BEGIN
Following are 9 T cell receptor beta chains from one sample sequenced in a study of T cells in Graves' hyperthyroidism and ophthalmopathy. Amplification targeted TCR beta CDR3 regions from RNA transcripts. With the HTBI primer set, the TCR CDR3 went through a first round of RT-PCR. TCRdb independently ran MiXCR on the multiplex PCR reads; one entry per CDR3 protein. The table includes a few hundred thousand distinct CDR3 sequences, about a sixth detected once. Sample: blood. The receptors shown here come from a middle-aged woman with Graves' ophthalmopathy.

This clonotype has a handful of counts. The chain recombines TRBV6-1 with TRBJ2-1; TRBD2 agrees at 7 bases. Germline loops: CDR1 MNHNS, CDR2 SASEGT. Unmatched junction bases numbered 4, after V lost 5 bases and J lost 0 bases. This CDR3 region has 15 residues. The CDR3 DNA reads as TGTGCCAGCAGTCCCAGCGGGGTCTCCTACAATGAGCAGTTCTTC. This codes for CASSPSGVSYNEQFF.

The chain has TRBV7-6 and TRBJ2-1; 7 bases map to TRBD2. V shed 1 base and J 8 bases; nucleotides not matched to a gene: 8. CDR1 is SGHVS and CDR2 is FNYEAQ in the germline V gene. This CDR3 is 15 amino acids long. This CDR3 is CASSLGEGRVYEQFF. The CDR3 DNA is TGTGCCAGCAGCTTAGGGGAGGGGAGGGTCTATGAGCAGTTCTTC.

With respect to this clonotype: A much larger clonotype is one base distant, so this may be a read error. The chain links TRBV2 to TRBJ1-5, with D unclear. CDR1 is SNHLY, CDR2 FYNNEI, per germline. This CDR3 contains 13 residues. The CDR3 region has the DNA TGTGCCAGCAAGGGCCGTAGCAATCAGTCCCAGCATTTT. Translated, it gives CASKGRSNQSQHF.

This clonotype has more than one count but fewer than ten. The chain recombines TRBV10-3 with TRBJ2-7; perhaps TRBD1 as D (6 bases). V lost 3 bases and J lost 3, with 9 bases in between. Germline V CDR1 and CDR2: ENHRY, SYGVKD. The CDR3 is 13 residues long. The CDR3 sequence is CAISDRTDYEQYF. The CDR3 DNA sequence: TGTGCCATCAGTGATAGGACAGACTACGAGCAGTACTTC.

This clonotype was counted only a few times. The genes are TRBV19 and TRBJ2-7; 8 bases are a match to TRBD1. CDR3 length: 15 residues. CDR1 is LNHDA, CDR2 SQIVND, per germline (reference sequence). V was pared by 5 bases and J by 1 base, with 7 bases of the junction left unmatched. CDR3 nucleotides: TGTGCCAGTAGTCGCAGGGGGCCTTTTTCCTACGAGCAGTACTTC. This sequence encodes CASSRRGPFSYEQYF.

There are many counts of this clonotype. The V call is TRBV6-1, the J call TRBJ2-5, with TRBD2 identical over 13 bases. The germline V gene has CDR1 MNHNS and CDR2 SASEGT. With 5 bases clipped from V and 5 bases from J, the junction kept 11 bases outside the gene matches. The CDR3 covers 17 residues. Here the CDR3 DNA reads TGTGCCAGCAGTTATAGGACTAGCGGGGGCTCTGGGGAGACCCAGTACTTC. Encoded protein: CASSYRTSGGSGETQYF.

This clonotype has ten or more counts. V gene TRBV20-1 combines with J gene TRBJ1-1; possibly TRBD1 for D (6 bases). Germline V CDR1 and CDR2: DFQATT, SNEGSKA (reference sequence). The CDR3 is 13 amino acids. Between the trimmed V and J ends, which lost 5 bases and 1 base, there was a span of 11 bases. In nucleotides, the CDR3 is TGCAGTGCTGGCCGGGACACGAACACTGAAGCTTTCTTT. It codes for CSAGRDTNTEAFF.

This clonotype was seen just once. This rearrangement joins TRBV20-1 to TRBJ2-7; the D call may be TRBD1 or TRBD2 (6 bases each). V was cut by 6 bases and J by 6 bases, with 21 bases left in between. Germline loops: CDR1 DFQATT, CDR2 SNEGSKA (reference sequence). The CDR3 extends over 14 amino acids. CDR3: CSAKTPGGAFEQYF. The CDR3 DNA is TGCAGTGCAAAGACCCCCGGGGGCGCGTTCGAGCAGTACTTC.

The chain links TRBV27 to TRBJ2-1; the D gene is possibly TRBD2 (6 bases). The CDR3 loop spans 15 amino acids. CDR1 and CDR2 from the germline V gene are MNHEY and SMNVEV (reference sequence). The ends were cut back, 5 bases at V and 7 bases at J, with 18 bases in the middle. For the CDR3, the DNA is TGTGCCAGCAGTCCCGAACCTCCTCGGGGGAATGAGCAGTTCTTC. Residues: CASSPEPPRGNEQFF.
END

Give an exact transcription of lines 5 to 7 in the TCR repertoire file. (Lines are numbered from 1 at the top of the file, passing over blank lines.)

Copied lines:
This clonotype has more than one count but fewer than ten. The chain recombines TRBV10-3 with TRBJ2-7; perhaps TRBD1 as D (6 bases). V lost 3 bases and J lost 3, with 9 bases in between. Germline V CDR1 and CDR2: ENHRY, SYGVKD. The CDR3 is 13 residues long. The CDR3 sequence is CAISDRTDYEQYF. The CDR3 DNA sequence: TGTGCCATCAGTGATAGGACAGACTACGAGCAGTACTTC.

This clonotype was counted only a few times. The genes are TRBV19 and TRBJ2-7; 8 bases are a match to TRBD1. CDR3 length: 15 residues. CDR1 is LNHDA, CDR2 SQIVND, per germline (reference sequence). V was pared by 5 bases and J by 1 base, with 7 bases of the junction left unmatched. CDR3 nucleotides: TGTGCCAGTAGTCGCAGGGGGCCTTTTTCCTACGAGCAGTACTTC. This sequence encodes CASSRRGPFSYEQYF.

There are many counts of this clonotype. The V call is TRBV6-1, the J call TRBJ2-5, with TRBD2 identical over 13 bases. The germline V gene has CDR1 MNHNS and CDR2 SASEGT. With 5 bases clipped from V and 5 bases from J, the junction kept 11 bases outside the gene matches. The CDR3 covers 17 residues. Here the CDR3 DNA reads TGTGCCAGCAGTTATAGGACTAGCGGGGGCTCTGGGGAGACCCAGTACTTC. Encoded protein: CASSYRTSGGSGETQYF.